When you’re taking on a billionaire, you have to bulk up. That’s what Titan Gaming is doing as it readies to challenge Virgin Gaming, the recently announced affiliate of Richard Branson’s Virgin Group. Titan is forming new partnerships and adding video game veterans to its board and management team to build itself a stronger position. The Los Angeles-based company is one of a number of companies competing in the online video game tournaments market.
John Maffei, chief executive of Titan Gaming, said in an interview that he has added game industry veterans Keith McCurdy and Brock Pierce as board members and appointed other veterans David Christensen and Michael Steuer to the management team. Last month, the company also announced it had raised $1 million in angel funding and lined up strategic distribution deals with ZAM Network and Quepasa. Both are social networks that will use Titan Gaming’s technology to offer cash or prized-based game tournaments.
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While Virgin Gaming has begun staging its own video game tournaments for consumers, Titan Gaming is a business-to-business company, partnering with video game publishers and others who want to stage game tournaments on their own sites. Maffei believes that Branson’s entry into the space — as heralded by Branson’s own appearance at a press conference during the E3 video game trade show two weeks ago — validates the market for online tournament gaming. But Maffei believes that game publishers would prefer to operate their own sites rather than make games available to Branson’s Virgin Gaming.
McCurdy was formerly head of Electronic Arts’ online game division and a vice president of technology at game company EA. Pierce was the founder of Affinity Media, formerly IGE, a virtual currency business. Christensen is a 12-year game executive who ran international business development for Sony Online Entertainment and a former Affinity Media executive. Steuer will be vice president of product development and was previously vice president of games at Twistbox, which made skill-based mobile games.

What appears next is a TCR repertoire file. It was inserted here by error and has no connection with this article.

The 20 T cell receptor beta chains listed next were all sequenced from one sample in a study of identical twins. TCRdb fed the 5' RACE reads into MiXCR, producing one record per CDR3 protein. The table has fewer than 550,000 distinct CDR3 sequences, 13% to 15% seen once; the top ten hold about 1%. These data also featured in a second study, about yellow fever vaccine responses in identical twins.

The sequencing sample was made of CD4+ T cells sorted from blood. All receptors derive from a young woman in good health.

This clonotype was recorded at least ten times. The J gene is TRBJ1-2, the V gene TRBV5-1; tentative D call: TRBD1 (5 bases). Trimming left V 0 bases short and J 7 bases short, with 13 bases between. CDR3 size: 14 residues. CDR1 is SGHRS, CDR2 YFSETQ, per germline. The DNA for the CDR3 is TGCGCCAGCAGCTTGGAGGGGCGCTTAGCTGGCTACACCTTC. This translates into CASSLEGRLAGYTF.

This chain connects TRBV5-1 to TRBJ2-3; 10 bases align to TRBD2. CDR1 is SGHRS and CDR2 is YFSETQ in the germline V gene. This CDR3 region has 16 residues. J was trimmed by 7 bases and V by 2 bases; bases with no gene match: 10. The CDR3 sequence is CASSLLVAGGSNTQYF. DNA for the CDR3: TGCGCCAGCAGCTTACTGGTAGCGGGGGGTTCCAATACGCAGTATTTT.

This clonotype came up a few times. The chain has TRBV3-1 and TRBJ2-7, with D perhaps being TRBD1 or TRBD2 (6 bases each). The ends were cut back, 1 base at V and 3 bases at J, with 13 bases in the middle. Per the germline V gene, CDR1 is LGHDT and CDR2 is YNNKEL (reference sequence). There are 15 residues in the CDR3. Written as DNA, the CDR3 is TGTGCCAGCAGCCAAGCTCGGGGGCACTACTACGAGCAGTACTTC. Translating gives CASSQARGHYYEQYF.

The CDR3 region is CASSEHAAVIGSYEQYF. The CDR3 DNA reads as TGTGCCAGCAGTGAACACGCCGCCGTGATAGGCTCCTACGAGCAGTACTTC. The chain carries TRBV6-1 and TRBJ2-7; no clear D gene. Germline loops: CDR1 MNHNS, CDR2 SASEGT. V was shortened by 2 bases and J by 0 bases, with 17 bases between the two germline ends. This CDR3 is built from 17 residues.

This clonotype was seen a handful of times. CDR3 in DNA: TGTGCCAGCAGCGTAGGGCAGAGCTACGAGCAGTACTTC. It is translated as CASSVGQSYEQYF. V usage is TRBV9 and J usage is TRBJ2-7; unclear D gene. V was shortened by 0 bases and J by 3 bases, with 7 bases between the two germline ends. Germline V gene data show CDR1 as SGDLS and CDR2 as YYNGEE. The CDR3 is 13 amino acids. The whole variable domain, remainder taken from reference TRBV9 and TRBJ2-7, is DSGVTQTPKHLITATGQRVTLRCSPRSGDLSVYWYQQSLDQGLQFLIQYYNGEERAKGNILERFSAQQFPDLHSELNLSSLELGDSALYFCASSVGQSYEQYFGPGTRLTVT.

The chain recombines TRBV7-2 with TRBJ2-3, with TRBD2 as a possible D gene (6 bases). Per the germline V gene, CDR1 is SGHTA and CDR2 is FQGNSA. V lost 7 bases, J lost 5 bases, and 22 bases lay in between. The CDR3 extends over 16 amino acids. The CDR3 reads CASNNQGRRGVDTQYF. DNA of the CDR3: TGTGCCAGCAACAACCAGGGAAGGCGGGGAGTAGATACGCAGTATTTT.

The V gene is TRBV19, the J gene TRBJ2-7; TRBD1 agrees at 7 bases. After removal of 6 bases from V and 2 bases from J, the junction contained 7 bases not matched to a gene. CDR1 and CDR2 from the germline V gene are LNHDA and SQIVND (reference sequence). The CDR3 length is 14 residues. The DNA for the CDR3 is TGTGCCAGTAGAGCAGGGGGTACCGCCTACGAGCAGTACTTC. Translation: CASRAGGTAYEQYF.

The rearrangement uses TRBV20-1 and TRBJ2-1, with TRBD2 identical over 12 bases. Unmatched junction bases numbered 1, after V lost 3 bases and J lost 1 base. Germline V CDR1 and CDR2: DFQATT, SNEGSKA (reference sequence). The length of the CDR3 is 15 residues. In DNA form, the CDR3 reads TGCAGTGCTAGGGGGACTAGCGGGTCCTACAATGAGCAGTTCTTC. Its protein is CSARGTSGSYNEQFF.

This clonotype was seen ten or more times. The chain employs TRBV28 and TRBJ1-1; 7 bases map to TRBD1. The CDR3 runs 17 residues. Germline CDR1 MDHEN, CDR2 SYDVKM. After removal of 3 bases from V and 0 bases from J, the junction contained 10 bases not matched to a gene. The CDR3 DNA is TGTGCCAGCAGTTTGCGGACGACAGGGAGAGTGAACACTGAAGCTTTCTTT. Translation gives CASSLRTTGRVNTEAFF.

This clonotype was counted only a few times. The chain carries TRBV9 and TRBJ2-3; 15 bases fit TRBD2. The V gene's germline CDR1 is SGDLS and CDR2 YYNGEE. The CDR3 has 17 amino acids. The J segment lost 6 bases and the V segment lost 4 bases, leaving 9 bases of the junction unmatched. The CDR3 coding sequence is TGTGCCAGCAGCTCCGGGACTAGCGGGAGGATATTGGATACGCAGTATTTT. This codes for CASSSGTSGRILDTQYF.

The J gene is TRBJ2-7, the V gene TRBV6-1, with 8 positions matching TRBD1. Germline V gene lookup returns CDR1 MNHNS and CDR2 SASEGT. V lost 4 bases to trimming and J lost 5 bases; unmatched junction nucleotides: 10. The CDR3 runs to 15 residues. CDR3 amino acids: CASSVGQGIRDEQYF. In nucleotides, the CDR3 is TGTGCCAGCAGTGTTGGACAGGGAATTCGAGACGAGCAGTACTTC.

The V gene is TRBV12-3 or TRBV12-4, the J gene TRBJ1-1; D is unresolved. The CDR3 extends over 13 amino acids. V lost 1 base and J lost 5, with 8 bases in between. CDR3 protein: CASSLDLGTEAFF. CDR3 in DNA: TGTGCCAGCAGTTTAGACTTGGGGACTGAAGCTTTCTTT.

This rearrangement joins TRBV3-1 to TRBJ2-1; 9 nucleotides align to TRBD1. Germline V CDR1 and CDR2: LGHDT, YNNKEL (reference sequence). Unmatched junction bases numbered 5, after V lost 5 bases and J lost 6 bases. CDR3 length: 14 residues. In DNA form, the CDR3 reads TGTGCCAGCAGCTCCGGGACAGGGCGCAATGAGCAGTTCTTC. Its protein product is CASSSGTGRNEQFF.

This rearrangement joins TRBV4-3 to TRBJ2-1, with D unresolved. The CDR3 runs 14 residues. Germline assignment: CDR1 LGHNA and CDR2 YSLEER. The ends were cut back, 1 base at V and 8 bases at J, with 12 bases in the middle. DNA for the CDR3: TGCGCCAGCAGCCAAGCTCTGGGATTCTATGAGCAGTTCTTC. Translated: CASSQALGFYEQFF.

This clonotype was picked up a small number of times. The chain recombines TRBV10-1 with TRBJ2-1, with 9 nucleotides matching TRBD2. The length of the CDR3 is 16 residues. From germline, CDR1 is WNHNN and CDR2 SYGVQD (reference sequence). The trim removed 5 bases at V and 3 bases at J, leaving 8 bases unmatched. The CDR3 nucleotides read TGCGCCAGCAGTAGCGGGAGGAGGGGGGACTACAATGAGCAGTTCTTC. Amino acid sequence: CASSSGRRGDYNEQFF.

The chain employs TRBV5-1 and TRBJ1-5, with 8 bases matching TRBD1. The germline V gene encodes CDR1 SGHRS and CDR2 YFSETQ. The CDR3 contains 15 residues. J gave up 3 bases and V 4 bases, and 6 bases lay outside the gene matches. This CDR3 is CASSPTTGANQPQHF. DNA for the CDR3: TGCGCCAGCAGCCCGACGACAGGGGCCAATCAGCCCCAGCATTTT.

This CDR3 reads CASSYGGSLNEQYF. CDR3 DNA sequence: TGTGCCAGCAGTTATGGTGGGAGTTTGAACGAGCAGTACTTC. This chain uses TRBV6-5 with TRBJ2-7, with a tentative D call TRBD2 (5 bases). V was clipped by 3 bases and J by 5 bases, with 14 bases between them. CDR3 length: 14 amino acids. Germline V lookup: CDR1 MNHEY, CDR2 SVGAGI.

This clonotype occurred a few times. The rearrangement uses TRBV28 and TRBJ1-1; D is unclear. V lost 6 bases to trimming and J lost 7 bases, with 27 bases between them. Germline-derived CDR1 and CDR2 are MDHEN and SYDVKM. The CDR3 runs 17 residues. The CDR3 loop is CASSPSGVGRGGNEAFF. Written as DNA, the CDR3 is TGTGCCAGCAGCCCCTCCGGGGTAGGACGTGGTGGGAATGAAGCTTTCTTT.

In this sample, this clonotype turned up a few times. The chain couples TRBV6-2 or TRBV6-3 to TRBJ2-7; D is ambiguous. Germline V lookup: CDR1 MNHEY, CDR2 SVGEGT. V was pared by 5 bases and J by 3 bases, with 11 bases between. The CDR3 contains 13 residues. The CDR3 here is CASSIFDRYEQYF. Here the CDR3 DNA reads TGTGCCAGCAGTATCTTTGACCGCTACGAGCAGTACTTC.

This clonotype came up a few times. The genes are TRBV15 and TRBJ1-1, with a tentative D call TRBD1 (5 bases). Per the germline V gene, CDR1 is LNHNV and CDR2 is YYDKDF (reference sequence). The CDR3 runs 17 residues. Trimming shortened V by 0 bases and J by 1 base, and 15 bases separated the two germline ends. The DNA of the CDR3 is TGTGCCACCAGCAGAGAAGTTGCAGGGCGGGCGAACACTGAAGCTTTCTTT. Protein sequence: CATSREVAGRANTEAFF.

The competition among these startups will be interesting. Virgin Gaming is betting on the larger Virgin Group brand to get gamers to come to its site to play online tournaments for cash and prizes. But Maffei is going to companies such as Quepasa, a big social network with 14 million followers in South America and other places, to provide them with the ability to host their own game tournaments. Titan Gaming has technology to match players of comparable skills. In places where it’s legal (it is not legal in 12 U.S. states), players can duel each other for money. Titan supplies features such as leaderboards and points competitions.
The first partner will go live with a site in July, while ZAM Network, a site for fans of massively multiplayer online games, will go live in the fourth quarter. ZAM has more than 11 million unique monthly visitors and Maffei formerly ran it. Game developers could potentially reach a network of 25 million gamers by the time those launches happen. Maffei said his platform will support all sorts of game titles: hardcore and casual, console and PC games.
“We think the next hot model is competitive video games,” Maffei said.
Of course, competitive video games have been around for a while. Major League Gaming is one of the survivors of the many startups that tried to get gamers to engage in tournaments. MLG focuses on hardcore superstars and tournaments for them, but both Titan Gaming and Virgin Gaming are focused on the larger masses of less-skilled gamers.
Maffei believes that his company can make a lot of money much the same way online poker companies have done so, taking a cut of the game stake no matter who wins.
Titan was founded in 2006 and has 30 employees. Titan’s game providers include Wicked Interactive, Digital Bee, Goods Pants, and Mode 7 Games. Most of these are relatively unknown indie game developers. Besides Virgin Gaming, rivals include King.com, BringIt and WorldWinner. Titan has raised $1.3 million altogether from investors including West Coast Angels.